Review: Dark Slayer by Christine Feehan

Posted October 10th, 2010 by in *Review / 0 comments

Feehan’s descriptive tale of paranormal romance and suspense is sure to keep fans of her Carpathian series satisfied! While this installment may not be as exciting as previous novels, it still has all the basic elements to make a story all Feehan fans will love!

Dark Slayer begins with Ivory. Ivory is a Carpathian or more commonly known as a vampire. She is a loner, untrusting of others like her because hundreds of years ago her Carpathian brothers tried to kill her and ultimately all turned evil. For hundreds of years she rested in the earth, trying desperately to heal her body. One of the things that saved her was a wolf pack. Her constant companions for years, they have never left her side and will do anything to protect her.

Razvan was fourteen when he was taken by Xavier, a mage, and the Carpathians ultimate enemy. Under Xavier’s control, he was forced to do many horrible things…things for which he can never forgive himself. One day circumstances allow Razvan to escape and he desperately runs to the deepest recesses of the Carpathian mountains in order to die in peace. Moments before the dawn would take him, Ivory discovers him. Not only is he battered and bruised, but he is her life mate. Her one and only companion for all eternity. She saves him, despite the dangers he presents and together they strive to defeat their common enemy; Xavier.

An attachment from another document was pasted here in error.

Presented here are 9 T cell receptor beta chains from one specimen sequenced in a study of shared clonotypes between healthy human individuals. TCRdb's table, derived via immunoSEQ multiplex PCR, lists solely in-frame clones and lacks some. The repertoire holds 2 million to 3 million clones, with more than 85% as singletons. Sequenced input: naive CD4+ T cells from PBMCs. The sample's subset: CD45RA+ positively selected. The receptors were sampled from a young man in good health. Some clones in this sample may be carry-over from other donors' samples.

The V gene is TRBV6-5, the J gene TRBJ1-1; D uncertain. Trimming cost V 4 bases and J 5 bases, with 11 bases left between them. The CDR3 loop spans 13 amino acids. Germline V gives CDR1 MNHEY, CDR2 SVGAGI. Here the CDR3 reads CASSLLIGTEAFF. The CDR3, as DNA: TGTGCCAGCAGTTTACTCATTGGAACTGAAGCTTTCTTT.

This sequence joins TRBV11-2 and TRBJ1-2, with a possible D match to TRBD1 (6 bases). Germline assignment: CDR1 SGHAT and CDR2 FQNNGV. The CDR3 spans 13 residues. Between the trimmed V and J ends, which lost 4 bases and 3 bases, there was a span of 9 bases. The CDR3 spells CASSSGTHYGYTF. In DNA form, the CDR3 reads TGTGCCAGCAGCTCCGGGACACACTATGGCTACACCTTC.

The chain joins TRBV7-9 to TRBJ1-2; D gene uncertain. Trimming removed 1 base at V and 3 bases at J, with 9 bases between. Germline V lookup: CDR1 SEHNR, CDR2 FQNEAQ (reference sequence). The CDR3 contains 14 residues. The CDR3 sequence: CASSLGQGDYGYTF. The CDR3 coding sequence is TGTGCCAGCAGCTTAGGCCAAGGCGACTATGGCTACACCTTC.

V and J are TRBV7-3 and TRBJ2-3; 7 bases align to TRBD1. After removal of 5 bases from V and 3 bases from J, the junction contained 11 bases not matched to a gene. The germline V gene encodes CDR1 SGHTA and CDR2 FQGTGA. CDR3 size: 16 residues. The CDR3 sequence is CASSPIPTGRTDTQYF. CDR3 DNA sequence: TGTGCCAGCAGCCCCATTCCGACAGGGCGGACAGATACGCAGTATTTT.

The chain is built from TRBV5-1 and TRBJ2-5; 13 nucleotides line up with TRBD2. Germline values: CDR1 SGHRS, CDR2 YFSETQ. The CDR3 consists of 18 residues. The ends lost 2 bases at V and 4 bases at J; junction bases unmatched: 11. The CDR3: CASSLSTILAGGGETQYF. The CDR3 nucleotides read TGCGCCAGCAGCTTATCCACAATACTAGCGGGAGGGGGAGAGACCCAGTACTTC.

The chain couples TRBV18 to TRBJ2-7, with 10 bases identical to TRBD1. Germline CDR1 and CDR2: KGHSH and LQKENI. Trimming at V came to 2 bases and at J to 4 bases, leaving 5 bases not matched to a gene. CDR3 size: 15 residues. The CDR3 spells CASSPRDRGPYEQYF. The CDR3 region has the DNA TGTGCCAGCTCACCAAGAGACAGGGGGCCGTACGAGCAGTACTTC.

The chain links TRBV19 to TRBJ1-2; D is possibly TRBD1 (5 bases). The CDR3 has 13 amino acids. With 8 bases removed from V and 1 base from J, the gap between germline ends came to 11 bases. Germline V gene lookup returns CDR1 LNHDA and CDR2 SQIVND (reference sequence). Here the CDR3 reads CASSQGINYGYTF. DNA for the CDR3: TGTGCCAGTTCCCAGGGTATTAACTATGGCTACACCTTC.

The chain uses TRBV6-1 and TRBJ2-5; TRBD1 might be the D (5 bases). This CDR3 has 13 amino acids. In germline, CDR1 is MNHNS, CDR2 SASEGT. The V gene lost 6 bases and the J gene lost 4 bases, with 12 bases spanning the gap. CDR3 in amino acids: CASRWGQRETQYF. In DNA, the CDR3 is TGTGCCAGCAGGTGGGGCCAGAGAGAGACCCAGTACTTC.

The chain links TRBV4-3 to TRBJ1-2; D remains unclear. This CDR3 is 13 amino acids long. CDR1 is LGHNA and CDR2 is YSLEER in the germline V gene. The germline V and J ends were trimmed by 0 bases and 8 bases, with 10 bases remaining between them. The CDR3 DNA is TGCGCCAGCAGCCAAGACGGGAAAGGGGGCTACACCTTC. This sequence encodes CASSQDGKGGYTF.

Fans of Feehan’s earlier work will continue to love Dark Slayer. While each couple’s story follows the same basic principles, Ivory and Razvan are a unique couple. They develop a connection the builds on respect, courage and honor. Razvan admires and appreciates Ivory skill and talent that she has relentlessly built over the years and Ivory is in awe of Razvan’s ability of acceptance and determination to survive and succeed.

Christine Feehan writing creates many wonderful things. When reading the first half, I was amazed at the amount of emotion and heart that was displayed in her storytelling. She is spectacular at describing the pain and joy of falling so deeply and completely in love. These characters become so much a part of the other that you don’t know where one character ends and the next one begins. She is very heavy on the description and characters inner thoughts that you have very little communication or dialogue throughout the book. Which may be a pro or con to some readers. You also have to appreciate or accept the fantasy. These overwhelming emotions the characters feel about their relationship with their life mates are sometimes difficult to understand. The life mates learn more about each other by telepathically experiencing each others lives. Obviously the book doesn’t have the time to take us on that same journey so it is sometimes difficult to comprehend the depth of their emotions and why they feel that way.

While I didn’t feel this novel was as wonderful as previous Carpathian installments, I still enjoyed it immensely. Razvan was different from the normal overbearing males Feehan has written about and was a interesting change of pace. Both of them were loners, alone in the world, forming a bond that nothing could break. Christine Feehan’s series shows no signs of slowing down, so I think we have many more Carpathian novels to look forward to!



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